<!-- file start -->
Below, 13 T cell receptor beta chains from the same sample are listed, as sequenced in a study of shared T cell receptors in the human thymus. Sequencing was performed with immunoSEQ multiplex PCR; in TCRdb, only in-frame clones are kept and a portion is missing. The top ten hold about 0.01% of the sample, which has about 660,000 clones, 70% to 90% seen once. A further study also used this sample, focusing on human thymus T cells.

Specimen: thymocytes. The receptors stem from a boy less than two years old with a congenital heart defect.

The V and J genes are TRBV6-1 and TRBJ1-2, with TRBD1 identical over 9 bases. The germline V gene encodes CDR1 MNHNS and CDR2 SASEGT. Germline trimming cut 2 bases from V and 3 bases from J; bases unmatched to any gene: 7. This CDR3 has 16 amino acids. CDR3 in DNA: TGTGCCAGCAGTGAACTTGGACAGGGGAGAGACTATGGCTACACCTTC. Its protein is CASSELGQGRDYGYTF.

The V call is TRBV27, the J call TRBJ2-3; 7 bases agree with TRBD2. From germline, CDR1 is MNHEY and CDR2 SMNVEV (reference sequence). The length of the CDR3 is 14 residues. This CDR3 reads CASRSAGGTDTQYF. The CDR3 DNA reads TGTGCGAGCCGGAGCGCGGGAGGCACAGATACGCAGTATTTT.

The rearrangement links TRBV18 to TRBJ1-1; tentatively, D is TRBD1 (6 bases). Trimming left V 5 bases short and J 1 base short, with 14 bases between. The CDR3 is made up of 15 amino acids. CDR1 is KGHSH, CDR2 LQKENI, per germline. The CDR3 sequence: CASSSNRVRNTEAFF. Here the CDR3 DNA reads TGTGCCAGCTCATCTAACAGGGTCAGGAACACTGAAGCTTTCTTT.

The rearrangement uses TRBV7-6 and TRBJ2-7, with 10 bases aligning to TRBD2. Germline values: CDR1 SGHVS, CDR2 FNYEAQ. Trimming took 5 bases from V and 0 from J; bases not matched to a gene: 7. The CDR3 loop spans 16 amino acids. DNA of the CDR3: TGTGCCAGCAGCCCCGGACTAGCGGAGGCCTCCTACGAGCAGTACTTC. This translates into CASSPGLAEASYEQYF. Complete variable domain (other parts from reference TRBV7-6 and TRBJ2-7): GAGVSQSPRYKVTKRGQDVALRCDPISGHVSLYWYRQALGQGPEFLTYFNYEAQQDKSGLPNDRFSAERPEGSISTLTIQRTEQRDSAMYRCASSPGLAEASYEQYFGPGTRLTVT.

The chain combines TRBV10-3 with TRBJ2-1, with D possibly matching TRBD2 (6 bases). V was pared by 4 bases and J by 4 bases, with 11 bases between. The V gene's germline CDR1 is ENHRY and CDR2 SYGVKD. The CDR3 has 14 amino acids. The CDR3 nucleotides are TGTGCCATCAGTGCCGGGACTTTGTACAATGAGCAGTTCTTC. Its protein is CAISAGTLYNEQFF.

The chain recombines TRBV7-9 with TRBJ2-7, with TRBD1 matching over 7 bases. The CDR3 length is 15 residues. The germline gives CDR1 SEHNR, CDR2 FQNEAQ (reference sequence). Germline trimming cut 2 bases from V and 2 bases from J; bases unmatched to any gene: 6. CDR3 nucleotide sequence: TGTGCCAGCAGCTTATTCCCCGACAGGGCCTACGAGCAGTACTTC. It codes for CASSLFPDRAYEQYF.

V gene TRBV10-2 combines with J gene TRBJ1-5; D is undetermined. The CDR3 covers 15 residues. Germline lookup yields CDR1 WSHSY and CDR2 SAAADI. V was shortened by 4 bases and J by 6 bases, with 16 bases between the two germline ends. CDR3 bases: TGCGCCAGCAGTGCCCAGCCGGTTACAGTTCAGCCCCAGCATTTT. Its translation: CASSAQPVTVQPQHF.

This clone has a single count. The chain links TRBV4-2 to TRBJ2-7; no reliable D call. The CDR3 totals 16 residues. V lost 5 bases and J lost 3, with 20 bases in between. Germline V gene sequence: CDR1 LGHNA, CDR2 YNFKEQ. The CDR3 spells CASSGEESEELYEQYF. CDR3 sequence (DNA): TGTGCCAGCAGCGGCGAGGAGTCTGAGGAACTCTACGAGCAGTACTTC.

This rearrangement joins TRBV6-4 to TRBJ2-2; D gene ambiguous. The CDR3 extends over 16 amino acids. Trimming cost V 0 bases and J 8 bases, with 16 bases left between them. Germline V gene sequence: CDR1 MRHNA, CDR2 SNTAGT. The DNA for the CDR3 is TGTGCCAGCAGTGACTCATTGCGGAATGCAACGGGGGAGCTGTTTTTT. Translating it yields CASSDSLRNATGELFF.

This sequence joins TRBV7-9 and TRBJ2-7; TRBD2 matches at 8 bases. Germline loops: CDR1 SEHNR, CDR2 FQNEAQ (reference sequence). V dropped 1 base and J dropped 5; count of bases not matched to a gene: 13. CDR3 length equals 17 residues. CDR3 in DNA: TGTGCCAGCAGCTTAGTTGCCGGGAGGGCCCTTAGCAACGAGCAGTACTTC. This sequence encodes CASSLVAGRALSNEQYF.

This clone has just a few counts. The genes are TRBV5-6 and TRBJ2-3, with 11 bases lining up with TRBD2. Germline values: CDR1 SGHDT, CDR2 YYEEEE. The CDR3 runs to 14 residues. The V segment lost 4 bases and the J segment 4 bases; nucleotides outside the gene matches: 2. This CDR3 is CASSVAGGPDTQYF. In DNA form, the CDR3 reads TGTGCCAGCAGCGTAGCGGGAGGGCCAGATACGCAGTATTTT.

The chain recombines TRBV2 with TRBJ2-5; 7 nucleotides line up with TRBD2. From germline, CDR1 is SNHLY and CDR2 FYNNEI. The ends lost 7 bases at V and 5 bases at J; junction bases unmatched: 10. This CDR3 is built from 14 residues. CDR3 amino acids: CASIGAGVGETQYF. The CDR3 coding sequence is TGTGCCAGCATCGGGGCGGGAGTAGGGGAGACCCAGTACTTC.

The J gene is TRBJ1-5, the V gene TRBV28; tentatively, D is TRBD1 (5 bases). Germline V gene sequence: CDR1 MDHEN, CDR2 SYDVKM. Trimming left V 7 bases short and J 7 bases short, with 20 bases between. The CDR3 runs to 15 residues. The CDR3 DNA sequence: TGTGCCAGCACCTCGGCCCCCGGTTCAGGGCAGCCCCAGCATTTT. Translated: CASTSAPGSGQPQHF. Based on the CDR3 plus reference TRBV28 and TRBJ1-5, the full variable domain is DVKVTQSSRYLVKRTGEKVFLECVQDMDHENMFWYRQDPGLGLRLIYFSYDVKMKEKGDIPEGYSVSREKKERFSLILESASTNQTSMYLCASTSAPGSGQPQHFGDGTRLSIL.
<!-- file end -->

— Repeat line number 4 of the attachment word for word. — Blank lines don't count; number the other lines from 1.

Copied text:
The V call is TRBV27, the J call TRBJ2-3; 7 bases agree with TRBD2. From germline, CDR1 is MNHEY and CDR2 SMNVEV (reference sequence). The length of the CDR3 is 14 residues. This CDR3 reads CASRSAGGTDTQYF. The CDR3 DNA reads TGTGCGAGCCGGAGCGCGGGAGGCACAGATACGCAGTATTTT.